Political Crisis in Kuwait

Kuwait is again expecting elections as the cabinet resigned over a new political crisis brewed in the oil rich emirates recently.The cabinet resigned because of the recent local developments, pointing towards recent Mideast issues such as  Bahrain, and some negative effects on the country’s national unity, security and stability in general.

The government of Kuwait consists of a parliamentary constitutional monarchy, whereby the Emir is the head of government. The State of Kuwait (Dawlat al Kuwayt) has been ruled by the al-Sabah dynasty since approximately 1752. The constitution, approved and promulgated on November 11, 1962, calls for direct elections to a unicameral parliament or the National Assembly. Despite the regular holding of relatively free and fair elections to the National Assembly, Kuwait is not a democracy by the usual definition of the term because the prime minister is not responsible to a parliament.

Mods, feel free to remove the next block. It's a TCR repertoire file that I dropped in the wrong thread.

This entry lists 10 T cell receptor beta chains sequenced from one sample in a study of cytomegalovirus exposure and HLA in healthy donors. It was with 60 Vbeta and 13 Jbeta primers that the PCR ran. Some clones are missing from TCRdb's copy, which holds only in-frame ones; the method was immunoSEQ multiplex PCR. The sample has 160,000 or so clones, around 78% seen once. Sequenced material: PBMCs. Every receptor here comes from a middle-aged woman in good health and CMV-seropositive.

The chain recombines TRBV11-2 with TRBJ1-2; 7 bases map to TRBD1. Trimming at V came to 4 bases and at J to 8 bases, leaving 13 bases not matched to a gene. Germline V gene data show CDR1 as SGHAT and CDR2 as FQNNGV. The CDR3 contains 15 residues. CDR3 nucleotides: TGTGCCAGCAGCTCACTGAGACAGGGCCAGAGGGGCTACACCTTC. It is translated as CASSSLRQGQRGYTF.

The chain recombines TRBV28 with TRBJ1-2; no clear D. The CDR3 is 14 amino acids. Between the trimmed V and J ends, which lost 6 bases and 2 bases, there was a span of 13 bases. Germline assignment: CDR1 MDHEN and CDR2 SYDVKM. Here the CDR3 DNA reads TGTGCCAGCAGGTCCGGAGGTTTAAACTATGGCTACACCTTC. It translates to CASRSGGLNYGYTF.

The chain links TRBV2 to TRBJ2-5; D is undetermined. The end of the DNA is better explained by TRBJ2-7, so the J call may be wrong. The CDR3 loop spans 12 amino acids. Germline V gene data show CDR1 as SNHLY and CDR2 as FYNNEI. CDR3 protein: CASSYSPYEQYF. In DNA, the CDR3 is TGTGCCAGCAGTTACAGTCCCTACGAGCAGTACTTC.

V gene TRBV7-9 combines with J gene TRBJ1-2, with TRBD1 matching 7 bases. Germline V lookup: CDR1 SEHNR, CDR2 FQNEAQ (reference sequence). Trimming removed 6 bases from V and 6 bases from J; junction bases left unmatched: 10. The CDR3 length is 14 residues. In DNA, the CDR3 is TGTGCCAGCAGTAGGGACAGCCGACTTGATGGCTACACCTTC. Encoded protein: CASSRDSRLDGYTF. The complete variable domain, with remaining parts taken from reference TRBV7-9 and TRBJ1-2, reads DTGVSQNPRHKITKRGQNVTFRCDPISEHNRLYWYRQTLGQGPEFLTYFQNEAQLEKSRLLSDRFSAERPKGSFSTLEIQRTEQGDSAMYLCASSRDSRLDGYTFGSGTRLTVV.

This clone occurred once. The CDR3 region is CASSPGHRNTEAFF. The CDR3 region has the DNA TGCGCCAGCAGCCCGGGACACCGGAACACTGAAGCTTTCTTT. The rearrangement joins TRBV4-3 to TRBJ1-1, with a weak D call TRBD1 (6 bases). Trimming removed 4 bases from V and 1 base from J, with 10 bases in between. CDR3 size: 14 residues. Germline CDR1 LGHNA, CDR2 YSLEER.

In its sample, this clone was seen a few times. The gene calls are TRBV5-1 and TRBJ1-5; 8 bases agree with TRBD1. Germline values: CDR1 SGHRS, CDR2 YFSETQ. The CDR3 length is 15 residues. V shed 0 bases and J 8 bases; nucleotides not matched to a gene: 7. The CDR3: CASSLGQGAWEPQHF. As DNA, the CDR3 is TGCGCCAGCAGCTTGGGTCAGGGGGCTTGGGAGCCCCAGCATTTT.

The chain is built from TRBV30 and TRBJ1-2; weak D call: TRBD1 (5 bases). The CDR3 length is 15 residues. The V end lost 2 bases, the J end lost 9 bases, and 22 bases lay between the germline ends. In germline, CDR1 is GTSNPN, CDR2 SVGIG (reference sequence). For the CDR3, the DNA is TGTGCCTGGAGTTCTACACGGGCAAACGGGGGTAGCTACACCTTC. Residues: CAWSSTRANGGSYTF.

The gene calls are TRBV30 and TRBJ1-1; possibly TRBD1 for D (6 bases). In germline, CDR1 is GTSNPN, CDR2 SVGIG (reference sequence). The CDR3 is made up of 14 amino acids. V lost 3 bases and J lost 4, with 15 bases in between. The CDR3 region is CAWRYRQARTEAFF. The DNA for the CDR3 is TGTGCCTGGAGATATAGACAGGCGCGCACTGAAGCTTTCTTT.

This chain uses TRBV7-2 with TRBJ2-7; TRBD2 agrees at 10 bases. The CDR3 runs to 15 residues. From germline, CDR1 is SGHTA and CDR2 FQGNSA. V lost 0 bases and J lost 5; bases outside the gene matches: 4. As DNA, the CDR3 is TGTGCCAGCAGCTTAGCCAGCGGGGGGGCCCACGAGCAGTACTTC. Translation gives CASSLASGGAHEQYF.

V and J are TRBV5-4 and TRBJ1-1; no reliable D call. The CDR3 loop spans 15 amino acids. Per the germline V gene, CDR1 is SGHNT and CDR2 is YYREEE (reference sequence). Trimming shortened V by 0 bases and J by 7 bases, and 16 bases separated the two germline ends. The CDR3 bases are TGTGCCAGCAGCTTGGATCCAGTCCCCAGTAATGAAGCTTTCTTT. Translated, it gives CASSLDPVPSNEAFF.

A partial view of a city in Kuwait

Also, the Emir’s powers are defined by the 1961 constitution. These powers include appointing the prime minister, dissolving parliament, promulgating laws, referring bills back to the parliament for reconsideration, and appointing military officers. According to the Kuwaiti Constitution, the Emir’s person is immune and inviolable. Therefore, criticism of him and his actions are not permitted in the national media.

In Kuwait, the Sunni sect has been facing pro-democracy protests a month before by the island’s kingdom Shiite majority. Acording to reports  the recent resignation appears to be an attempt by three Cabinet’s ministers and  members of the ruling Al Sabah family to avoid being questioned over why Kuwait did not contribute troops to the Saudi gulf force that was sent to Bahrain.

 The Kuwaiti cabinet’s resignation coincided with an opposition campaign for the resignation and replacements of the prime minister, Sheik Nasser Al Mohammed Al Sabah , who is the nephew of the ruling Emir of Kuwait, Sheikh Sabah.

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